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Descriptive Writing

Craft your images with words
by

Hector West

on 13 October 2015

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Transcript of Descriptive Writing

Descriptive Writing
Craft your images with words
Seeing, Looking, and Watching
See it: unintentional glimpse
look at it: intentional glance
Watch: carefully look
What do you see?
Now, LOOK
Beware the adjective monster...
The black, chipped, wooden box sat in the corner of the exhausted teenager's room, a room that was full of cheesy posters of muscle cars and scantily clad women, old laundry on the carpeted floor, and the awful, pungent, hideous smell of a recent three-hour jog in the nearby rolling hills.
Now try your own description from a place that exists in your head. Suggestions include:
Your own room at home
Your back yard
An outdoor location you frequent (Smith Rock, a fishing hole, a tree fort, etc)
A fantastical, unearthly location
Any place else for which you have a clear mental picture

It's okay to close your eyes at this point and just picture it first. While you picture the place, think about how you're going to craft your image. Think about what the eye tends to do; think about how you want your reader's mental eye to re-create the image in your own mind.
Look closely at this picture, and pay attention to what your eye naturally does.
Where does it focus first?
Where does it go next?
Is there a logical path?
What movement is created by the still picture?
How can you create movement with words?
The path of the eye
I dropped off the train in Milan as it slowed to come into the station early in the morning before it was light. I crossed the track and came out between some buildings and down onto the street. A wine shop was open and I went in for some coffee. It smelled of early morning, of swept dust, spoons in coffee-glasses and the wet circles left by wine-glasses. The proprietor was behind the bar. Two soldiers sat at a table. I stood at the bar and drank a glass of coffee and ate a piece of bread. The coffee was gray with milk, and I skimmed the milk scum off the top with a piece of bread. The proprietor looked at me.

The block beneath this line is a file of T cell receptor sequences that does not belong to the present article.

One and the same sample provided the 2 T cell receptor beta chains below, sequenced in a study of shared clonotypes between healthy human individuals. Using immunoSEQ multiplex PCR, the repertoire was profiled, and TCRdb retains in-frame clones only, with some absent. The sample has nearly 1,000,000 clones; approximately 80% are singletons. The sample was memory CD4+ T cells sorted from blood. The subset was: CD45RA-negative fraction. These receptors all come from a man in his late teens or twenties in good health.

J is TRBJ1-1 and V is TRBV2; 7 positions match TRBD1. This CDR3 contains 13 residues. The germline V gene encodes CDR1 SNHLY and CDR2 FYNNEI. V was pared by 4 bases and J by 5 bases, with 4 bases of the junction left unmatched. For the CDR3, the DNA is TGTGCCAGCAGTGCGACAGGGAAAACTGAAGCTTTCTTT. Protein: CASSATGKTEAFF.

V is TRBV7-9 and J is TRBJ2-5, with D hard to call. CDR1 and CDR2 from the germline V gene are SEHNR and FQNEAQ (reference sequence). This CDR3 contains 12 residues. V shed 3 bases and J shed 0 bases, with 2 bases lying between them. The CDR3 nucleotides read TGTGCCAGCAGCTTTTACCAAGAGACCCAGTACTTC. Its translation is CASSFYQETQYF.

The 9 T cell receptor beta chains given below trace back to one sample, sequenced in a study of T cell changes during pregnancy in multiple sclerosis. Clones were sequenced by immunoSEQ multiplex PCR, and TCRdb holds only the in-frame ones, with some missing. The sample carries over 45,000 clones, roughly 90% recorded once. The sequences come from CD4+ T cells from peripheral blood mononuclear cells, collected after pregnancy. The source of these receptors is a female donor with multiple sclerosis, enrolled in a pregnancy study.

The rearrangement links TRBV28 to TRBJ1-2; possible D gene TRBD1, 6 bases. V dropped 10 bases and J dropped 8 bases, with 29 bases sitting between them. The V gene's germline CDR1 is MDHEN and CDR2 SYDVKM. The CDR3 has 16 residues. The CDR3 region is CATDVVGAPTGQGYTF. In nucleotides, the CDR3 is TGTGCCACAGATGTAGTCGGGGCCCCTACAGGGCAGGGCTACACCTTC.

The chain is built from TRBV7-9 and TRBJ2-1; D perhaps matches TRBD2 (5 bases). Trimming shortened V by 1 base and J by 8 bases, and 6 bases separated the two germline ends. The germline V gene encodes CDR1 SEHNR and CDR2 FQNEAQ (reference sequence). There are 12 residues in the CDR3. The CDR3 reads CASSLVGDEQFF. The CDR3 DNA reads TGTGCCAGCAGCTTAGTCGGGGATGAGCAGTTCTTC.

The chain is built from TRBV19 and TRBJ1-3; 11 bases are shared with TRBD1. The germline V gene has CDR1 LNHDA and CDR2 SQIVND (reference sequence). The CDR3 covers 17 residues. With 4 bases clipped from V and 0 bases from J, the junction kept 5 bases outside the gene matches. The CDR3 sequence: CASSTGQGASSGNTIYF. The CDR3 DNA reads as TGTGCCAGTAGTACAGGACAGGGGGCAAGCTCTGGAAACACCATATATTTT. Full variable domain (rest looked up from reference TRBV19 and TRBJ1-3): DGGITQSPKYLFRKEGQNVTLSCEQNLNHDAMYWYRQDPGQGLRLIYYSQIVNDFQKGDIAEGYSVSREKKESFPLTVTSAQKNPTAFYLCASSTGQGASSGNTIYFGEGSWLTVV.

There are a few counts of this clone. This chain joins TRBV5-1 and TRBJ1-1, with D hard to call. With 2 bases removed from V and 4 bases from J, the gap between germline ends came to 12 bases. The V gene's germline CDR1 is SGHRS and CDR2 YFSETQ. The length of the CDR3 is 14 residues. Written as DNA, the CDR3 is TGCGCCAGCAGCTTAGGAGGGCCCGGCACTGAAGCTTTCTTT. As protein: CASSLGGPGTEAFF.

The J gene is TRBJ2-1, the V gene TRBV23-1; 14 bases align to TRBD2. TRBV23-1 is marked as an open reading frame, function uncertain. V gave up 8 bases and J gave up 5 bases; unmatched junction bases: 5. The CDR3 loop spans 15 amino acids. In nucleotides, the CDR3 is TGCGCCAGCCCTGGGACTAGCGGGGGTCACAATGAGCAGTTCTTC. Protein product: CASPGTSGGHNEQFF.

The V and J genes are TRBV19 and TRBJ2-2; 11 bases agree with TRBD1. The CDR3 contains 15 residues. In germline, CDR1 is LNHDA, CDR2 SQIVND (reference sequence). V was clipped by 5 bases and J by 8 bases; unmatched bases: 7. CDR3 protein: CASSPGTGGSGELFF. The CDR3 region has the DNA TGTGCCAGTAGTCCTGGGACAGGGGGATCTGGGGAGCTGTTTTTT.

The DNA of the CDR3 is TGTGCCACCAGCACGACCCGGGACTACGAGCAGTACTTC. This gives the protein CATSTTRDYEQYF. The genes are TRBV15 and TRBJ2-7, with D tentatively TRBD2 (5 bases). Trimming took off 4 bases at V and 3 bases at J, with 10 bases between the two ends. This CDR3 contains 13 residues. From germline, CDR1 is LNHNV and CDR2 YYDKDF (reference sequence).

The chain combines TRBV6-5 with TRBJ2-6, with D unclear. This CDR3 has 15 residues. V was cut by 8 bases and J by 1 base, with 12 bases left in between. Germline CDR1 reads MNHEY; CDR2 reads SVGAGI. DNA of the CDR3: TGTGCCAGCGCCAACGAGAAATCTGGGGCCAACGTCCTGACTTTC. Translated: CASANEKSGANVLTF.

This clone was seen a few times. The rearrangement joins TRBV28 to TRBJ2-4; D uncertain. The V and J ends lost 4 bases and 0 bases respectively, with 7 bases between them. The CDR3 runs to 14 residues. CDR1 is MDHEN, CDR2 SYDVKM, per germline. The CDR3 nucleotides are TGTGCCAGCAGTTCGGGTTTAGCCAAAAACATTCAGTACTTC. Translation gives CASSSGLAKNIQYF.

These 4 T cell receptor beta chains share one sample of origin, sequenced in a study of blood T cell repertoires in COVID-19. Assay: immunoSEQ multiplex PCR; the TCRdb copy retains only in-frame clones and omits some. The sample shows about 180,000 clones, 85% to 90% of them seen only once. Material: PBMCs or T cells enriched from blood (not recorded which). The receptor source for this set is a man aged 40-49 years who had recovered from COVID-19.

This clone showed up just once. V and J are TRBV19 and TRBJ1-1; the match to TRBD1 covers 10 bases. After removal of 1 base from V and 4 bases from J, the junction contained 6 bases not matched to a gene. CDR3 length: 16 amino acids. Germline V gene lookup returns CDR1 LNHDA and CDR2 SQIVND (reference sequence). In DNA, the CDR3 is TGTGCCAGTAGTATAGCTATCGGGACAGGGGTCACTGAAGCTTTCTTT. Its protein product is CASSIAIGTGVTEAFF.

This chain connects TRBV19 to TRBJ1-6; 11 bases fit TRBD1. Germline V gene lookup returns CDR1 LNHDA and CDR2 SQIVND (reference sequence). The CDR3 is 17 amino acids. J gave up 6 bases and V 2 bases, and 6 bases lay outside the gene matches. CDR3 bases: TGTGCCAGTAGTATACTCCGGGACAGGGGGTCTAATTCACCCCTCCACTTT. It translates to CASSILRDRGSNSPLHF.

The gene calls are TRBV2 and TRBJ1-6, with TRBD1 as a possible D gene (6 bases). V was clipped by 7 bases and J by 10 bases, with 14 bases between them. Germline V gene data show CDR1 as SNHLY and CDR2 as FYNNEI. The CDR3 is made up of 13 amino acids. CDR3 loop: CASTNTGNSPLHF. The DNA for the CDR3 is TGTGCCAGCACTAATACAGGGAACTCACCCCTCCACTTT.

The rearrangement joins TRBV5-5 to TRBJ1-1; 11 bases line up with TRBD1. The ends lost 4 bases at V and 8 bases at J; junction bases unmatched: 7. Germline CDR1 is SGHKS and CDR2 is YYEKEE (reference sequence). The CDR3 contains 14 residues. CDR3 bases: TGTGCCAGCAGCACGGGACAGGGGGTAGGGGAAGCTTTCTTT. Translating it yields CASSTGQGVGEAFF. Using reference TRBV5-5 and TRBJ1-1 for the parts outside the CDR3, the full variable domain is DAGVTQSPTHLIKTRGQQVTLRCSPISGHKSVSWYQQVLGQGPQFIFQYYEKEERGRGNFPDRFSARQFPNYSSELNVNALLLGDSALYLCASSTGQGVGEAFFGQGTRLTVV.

They were new gypsies, young men and women who knew only their own language, handsome specimens with oily skins and intelligent hands, whose dances and music sowed a panic of uproarious joy through the streets, with parrots painted all colors reciting Italian arias, and a hen who laid a hundred golden eggs to the sound of a tambourine, and a trained monkey who read minds, and the multiple-use machine that could be used at the same time to sew on buttons and reduce fevers, and the apparatus to make a person forget his bad memories, and a poultice to lose time, and a thousand more inventions so ingenious and unusual that Jose Aracadio Buendia must have wanted to invent a memory machine so that he could remember them all. In an instant they transformed the village. The inhabitants of Macondo found themselves lost in their own streets, confused by the crowded fair.